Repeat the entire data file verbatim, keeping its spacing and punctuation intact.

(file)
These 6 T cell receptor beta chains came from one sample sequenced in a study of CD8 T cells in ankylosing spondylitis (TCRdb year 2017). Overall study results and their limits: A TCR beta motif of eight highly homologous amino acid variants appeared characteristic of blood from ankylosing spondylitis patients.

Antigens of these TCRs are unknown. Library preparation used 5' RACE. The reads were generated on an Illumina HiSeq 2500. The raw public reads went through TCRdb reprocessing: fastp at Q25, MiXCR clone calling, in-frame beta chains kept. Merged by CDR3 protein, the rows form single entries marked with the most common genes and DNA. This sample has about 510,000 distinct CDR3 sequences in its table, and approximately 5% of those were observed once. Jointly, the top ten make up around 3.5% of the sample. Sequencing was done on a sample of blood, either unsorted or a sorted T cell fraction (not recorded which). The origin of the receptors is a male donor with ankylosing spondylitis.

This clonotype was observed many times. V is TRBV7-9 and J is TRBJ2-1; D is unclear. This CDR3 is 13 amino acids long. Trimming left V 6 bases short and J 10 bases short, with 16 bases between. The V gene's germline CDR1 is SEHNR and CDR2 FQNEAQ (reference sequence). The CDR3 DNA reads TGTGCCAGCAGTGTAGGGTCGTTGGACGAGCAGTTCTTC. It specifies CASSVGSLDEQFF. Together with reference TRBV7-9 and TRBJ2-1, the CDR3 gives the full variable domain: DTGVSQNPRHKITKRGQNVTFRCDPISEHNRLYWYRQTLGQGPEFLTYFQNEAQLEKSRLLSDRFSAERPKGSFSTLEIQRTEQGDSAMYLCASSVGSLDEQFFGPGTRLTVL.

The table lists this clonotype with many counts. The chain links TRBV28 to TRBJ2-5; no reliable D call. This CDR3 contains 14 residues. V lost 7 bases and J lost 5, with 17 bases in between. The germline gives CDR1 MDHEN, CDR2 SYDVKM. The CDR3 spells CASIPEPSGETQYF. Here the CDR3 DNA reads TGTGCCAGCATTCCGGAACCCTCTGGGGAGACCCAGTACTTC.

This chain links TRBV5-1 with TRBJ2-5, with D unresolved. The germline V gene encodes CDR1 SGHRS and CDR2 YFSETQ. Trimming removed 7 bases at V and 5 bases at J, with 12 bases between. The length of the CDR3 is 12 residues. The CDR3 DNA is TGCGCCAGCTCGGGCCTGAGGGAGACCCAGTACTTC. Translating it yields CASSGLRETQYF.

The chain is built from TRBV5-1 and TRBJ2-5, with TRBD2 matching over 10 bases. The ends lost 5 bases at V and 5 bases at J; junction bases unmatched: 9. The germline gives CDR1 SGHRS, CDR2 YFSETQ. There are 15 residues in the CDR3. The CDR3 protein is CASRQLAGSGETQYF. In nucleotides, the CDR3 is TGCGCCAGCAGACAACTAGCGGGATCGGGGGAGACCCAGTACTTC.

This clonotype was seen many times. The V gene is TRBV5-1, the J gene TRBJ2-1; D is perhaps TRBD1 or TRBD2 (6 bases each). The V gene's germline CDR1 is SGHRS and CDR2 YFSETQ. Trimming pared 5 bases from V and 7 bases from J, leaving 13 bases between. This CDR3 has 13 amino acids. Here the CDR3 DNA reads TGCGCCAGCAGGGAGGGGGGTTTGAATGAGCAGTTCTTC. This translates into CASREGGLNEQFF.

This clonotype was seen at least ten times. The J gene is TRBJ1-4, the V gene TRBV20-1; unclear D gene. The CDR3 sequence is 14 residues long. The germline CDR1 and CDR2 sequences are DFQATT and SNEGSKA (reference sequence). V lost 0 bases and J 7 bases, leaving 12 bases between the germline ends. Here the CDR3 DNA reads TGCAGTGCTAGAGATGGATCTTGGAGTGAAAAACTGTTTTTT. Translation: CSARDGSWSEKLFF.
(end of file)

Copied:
These 6 T cell receptor beta chains came from one sample sequenced in a study of CD8 T cells in ankylosing spondylitis (TCRdb year 2017). Overall study results and their limits: A TCR beta motif of eight highly homologous amino acid variants appeared characteristic of blood from ankylosing spondylitis patients.

Antigens of these TCRs are unknown. Library preparation used 5' RACE. The reads were generated on an Illumina HiSeq 2500. The raw public reads went through TCRdb reprocessing: fastp at Q25, MiXCR clone calling, in-frame beta chains kept. Merged by CDR3 protein, the rows form single entries marked with the most common genes and DNA. This sample has about 510,000 distinct CDR3 sequences in its table, and approximately 5% of those were observed once. Jointly, the top ten make up around 3.5% of the sample. Sequencing was done on a sample of blood, either unsorted or a sorted T cell fraction (not recorded which). The origin of the receptors is a male donor with ankylosing spondylitis.

This clonotype was observed many times. V is TRBV7-9 and J is TRBJ2-1; D is unclear. This CDR3 is 13 amino acids long. Trimming left V 6 bases short and J 10 bases short, with 16 bases between. The V gene's germline CDR1 is SEHNR and CDR2 FQNEAQ (reference sequence). The CDR3 DNA reads TGTGCCAGCAGTGTAGGGTCGTTGGACGAGCAGTTCTTC. It specifies CASSVGSLDEQFF. Together with reference TRBV7-9 and TRBJ2-1, the CDR3 gives the full variable domain: DTGVSQNPRHKITKRGQNVTFRCDPISEHNRLYWYRQTLGQGPEFLTYFQNEAQLEKSRLLSDRFSAERPKGSFSTLEIQRTEQGDSAMYLCASSVGSLDEQFFGPGTRLTVL.

The table lists this clonotype with many counts. The chain links TRBV28 to TRBJ2-5; no reliable D call. This CDR3 contains 14 residues. V lost 7 bases and J lost 5, with 17 bases in between. The germline gives CDR1 MDHEN, CDR2 SYDVKM. The CDR3 spells CASIPEPSGETQYF. Here the CDR3 DNA reads TGTGCCAGCATTCCGGAACCCTCTGGGGAGACCCAGTACTTC.

This chain links TRBV5-1 with TRBJ2-5, with D unresolved. The germline V gene encodes CDR1 SGHRS and CDR2 YFSETQ. Trimming removed 7 bases at V and 5 bases at J, with 12 bases between. The length of the CDR3 is 12 residues. The CDR3 DNA is TGCGCCAGCTCGGGCCTGAGGGAGACCCAGTACTTC. Translating it yields CASSGLRETQYF.

The chain is built from TRBV5-1 and TRBJ2-5, with TRBD2 matching over 10 bases. The ends lost 5 bases at V and 5 bases at J; junction bases unmatched: 9. The germline gives CDR1 SGHRS, CDR2 YFSETQ. There are 15 residues in the CDR3. The CDR3 protein is CASRQLAGSGETQYF. In nucleotides, the CDR3 is TGCGCCAGCAGACAACTAGCGGGATCGGGGGAGACCCAGTACTTC.

This clonotype was seen many times. The V gene is TRBV5-1, the J gene TRBJ2-1; D is perhaps TRBD1 or TRBD2 (6 bases each). The V gene's germline CDR1 is SGHRS and CDR2 YFSETQ. Trimming pared 5 bases from V and 7 bases from J, leaving 13 bases between. This CDR3 has 13 amino acids. Here the CDR3 DNA reads TGCGCCAGCAGGGAGGGGGGTTTGAATGAGCAGTTCTTC. This translates into CASREGGLNEQFF.

This clonotype was seen at least ten times. The J gene is TRBJ1-4, the V gene TRBV20-1; unclear D gene. The CDR3 sequence is 14 residues long. The germline CDR1 and CDR2 sequences are DFQATT and SNEGSKA (reference sequence). V lost 0 bases and J 7 bases, leaving 12 bases between the germline ends. Here the CDR3 DNA reads TGCAGTGCTAGAGATGGATCTTGGAGTGAAAAACTGTTTTTT. Translation: CSARDGSWSEKLFF.